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The Burning Passion of a Clinical Pharmacist

31 Jul 2023

I am Elaine Ng, a fully registered pharmacist in Malaysia. As a fresh graduate from IMU‘s pharmacy programme in 2018, I started my Provisionally Registered Pharmacist (PRP) training in Hospital Duchess of Kent Sandakan in the same year. PRP training was never an easy journey for many young pharmacist graduates out there but thanks to IMU, I was more prepared beforehand and experienced a hectic yet smooth sailing one year of training.


The 4-year programme in IMU equipped me well with adequate clinical knowledge by a multifaceted approach consisting of theory which includes expert lectures, tutorials and problem-based learning conducted by a dedicated team of experienced lecturers, and the practical aspect of OSCE which trained me to face various different clinical scenarios in real life. Apart from that, the mandatory clinical attachment to an external pharmacy of our choice and elective posting in a tertiary hospital gave us ample opportunities to truly immerse ourselves in the day-to-day responsibilities of a pharmacist, resulting in a rewarding learning journey.

After completing my PRP training, I became a clinical pharmacist in the pediatric ward. My job scope includes checking drug chart and performing intervention in cases of medication error, discussing with specialists to determine the best treatment options for patients, counselling and dispensing medications, interviewing patients and ensuring medication safety.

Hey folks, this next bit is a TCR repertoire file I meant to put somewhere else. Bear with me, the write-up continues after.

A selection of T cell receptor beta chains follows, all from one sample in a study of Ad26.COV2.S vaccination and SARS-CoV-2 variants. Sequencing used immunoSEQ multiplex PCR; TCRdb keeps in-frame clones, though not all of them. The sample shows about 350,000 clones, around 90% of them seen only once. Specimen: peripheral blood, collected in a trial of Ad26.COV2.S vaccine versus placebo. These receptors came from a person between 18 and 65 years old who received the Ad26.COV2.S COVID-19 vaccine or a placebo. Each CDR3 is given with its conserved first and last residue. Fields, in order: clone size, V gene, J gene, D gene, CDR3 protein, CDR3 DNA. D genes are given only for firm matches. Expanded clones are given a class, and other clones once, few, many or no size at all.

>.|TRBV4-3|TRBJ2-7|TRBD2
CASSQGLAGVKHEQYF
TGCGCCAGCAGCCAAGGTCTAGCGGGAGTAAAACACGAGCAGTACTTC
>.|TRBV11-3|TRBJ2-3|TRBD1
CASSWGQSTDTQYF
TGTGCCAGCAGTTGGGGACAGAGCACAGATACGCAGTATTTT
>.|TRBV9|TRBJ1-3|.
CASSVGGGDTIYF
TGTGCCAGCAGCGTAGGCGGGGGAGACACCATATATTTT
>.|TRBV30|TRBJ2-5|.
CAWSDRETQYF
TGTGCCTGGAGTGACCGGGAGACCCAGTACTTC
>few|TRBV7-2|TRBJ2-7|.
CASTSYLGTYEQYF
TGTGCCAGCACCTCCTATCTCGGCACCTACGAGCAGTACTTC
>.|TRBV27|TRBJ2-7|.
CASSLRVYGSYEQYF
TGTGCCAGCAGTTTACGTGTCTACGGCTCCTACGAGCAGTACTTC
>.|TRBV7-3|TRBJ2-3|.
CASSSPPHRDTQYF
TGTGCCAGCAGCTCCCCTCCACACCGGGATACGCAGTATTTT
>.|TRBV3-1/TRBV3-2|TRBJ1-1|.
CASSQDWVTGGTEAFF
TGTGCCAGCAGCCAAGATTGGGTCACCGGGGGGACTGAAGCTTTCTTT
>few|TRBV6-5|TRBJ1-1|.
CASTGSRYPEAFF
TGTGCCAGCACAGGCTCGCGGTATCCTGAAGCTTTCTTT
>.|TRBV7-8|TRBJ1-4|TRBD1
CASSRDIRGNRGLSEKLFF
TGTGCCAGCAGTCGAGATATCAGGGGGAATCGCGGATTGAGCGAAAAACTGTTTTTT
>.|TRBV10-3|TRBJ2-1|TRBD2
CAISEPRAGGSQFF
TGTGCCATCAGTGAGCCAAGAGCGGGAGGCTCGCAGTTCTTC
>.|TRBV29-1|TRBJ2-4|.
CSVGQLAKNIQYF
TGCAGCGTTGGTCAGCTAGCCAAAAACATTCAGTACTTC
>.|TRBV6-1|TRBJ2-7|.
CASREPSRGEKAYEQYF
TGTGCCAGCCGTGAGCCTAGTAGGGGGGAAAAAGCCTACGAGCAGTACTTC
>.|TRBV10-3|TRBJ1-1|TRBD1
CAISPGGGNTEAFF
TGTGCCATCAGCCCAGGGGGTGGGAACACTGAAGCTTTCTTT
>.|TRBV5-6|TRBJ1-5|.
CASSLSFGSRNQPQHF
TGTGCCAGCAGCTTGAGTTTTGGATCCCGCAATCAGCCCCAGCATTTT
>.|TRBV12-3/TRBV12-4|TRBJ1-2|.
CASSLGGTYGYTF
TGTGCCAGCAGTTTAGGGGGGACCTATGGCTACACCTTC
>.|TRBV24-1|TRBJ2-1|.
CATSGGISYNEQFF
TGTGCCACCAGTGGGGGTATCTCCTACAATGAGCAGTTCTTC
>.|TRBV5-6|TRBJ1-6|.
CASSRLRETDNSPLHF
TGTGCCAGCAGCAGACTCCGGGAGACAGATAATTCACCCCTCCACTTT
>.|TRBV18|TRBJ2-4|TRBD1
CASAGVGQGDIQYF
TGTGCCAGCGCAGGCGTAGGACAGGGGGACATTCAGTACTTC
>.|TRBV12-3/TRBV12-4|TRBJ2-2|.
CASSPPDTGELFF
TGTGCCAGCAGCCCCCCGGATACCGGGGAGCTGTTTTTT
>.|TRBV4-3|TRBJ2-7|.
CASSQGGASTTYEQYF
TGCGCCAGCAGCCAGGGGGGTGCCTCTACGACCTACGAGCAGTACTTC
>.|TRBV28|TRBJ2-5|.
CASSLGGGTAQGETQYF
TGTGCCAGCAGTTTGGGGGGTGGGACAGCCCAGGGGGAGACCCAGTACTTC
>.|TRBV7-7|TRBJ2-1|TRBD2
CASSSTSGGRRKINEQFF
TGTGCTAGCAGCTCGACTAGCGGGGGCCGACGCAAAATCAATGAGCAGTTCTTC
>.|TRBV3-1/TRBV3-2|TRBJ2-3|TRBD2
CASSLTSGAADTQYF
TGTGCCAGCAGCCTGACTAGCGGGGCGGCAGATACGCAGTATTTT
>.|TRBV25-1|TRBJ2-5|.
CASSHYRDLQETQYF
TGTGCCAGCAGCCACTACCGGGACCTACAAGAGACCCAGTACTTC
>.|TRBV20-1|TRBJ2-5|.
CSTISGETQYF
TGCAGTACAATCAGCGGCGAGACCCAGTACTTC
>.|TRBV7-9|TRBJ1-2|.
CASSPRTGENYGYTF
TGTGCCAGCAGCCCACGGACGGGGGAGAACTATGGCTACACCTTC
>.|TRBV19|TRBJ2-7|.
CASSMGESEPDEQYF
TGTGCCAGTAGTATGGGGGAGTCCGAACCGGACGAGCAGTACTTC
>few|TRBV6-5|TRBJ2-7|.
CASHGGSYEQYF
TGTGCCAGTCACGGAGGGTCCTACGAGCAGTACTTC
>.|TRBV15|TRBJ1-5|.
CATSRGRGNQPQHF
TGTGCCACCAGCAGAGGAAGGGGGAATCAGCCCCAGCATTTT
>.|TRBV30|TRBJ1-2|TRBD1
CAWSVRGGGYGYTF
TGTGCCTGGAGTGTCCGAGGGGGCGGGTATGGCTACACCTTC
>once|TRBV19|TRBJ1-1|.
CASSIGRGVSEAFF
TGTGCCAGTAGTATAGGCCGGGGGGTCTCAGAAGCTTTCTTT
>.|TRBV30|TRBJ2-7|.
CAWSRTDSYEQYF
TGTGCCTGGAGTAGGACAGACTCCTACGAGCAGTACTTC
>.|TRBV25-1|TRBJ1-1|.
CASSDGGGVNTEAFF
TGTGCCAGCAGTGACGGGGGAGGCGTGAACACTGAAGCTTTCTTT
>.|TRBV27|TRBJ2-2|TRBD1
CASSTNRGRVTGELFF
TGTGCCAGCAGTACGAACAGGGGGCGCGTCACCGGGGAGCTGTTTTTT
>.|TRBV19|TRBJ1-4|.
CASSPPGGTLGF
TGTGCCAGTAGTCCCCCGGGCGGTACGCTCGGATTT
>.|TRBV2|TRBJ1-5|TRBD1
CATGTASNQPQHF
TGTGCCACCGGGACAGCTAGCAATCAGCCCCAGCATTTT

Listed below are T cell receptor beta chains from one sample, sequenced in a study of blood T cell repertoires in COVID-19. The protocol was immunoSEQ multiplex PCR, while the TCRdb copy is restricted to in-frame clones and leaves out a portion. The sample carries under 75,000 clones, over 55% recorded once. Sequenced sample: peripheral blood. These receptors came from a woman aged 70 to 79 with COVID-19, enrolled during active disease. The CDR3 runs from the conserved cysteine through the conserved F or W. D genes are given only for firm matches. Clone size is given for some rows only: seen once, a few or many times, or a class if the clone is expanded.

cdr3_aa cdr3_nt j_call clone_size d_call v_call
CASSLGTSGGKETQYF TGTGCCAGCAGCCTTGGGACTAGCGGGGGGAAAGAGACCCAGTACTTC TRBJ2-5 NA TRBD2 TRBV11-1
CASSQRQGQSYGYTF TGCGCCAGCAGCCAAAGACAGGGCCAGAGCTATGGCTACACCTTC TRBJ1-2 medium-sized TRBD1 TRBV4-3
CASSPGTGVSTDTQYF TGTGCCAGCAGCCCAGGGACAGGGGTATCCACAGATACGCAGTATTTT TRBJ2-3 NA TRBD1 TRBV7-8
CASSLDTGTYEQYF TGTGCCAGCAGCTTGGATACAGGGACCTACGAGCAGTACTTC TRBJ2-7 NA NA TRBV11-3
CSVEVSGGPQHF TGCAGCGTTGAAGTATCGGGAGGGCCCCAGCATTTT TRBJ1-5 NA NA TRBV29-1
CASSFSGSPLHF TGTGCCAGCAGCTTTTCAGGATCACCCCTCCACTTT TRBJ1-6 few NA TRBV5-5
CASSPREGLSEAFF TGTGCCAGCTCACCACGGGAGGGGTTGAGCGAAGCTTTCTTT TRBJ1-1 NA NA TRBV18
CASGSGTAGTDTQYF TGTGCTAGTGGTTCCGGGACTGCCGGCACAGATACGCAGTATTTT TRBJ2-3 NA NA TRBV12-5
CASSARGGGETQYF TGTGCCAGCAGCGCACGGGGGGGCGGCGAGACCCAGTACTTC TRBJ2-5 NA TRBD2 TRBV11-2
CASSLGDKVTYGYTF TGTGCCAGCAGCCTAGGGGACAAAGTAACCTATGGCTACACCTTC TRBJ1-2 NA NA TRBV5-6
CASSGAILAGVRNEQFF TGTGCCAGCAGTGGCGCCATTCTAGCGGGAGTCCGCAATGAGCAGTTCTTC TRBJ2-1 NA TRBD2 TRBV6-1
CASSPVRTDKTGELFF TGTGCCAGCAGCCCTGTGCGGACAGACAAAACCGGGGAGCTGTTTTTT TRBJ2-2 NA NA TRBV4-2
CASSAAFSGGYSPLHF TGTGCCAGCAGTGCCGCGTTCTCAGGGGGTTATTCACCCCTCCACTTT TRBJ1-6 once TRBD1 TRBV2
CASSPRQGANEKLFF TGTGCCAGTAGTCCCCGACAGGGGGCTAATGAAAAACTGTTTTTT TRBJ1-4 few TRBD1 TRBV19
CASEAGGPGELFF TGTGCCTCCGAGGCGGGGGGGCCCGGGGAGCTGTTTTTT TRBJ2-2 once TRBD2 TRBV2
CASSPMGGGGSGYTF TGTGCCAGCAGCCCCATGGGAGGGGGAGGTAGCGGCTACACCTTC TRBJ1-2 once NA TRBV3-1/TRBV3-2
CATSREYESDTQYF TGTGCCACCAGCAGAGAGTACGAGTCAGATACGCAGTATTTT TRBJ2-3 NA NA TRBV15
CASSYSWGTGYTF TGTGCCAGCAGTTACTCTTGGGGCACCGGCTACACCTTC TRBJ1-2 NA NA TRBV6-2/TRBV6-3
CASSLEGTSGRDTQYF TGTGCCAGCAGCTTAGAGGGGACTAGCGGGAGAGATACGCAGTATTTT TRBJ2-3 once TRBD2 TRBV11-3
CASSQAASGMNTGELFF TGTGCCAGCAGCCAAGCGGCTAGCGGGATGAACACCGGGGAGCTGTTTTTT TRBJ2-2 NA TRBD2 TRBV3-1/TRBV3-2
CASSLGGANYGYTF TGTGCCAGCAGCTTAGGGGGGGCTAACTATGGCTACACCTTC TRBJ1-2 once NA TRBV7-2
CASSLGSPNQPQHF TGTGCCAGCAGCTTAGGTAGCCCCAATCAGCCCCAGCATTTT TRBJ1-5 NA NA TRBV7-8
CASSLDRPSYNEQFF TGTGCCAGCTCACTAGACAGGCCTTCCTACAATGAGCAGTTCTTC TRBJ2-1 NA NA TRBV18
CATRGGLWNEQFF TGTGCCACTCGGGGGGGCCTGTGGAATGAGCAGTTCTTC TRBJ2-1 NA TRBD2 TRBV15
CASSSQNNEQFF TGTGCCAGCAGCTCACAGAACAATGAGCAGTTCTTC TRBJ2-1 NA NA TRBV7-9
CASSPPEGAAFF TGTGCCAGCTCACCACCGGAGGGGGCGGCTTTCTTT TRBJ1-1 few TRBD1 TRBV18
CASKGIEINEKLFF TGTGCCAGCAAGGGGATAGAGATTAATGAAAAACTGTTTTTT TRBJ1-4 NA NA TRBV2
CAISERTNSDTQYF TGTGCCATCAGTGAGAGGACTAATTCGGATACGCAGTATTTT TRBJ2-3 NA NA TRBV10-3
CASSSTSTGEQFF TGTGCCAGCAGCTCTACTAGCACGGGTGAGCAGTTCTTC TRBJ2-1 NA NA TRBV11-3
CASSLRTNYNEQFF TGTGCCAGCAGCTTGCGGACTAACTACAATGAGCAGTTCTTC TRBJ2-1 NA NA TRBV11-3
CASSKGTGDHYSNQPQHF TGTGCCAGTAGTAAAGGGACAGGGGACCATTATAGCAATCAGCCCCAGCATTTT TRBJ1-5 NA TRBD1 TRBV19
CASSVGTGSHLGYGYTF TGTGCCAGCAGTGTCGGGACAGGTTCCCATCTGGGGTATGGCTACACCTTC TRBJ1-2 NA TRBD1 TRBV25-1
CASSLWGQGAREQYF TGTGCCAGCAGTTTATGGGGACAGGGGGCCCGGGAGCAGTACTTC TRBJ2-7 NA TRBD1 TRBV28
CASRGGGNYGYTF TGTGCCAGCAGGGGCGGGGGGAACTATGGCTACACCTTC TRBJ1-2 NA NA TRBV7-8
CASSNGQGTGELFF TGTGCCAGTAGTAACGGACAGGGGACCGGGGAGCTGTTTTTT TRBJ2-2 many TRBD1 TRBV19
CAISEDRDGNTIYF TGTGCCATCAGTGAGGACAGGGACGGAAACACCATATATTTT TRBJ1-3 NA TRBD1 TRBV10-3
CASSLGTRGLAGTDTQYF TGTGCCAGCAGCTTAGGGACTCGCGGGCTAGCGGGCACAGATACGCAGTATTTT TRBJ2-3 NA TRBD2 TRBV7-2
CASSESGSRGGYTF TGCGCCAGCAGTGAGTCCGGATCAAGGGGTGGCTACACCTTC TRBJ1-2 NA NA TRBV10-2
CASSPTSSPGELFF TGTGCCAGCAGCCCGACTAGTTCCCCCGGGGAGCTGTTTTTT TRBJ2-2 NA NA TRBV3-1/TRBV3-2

Despite the significant demands of my job, I managed to handle the pressure effectively thanks to my deep enthusiasm for the field of pharmacy and the gratification I derived from witnessing the successful recovery of sick children, who would then return home with radiant smiles.


Career as a full-fledged pharmacist is never a bed of roses as we have to shoulder more responsibilities in our service to the patients. Besides that, when working in a hospital with PRP training, I was given the task of teaching and guiding fellow junior PRPs in their training to ensure they evolve into competent pharmacists.

There were times when I have to deal with different problems in my daily practice such as difficult patients, language barrier, non-compliance issues, medication errors and logistic issues. Another issue that I commonly face (an issue especially faced by those working in Sabah) is pertaining to the socioeconomic status of non-local patients and patients without valid documents who are financially disadvantaged seeking treatment in the local hospitals.  These individuals are required to pay higher hospitalisation fees, comparable to those charged to foreigners.

Consequently, as a significant number of them are unable to afford the necessary treatment, they resorted to desperate measures in order to cover the costs of hospitalisation and medication. Dealing with these problems is an important learning experience for me as I have learned to improve my communication with my patients as well as my soft skills.


As a pharmacist, my patient’s health is always my top priority. Helping my patients is my greatest pride and joy. Therefore, I would like to express my heartfelt gratitude to IMU for supporting me all this while and realising my dream of becoming a dedicated pharmacist. My special thanks also to all my IMU lecturers and friends.

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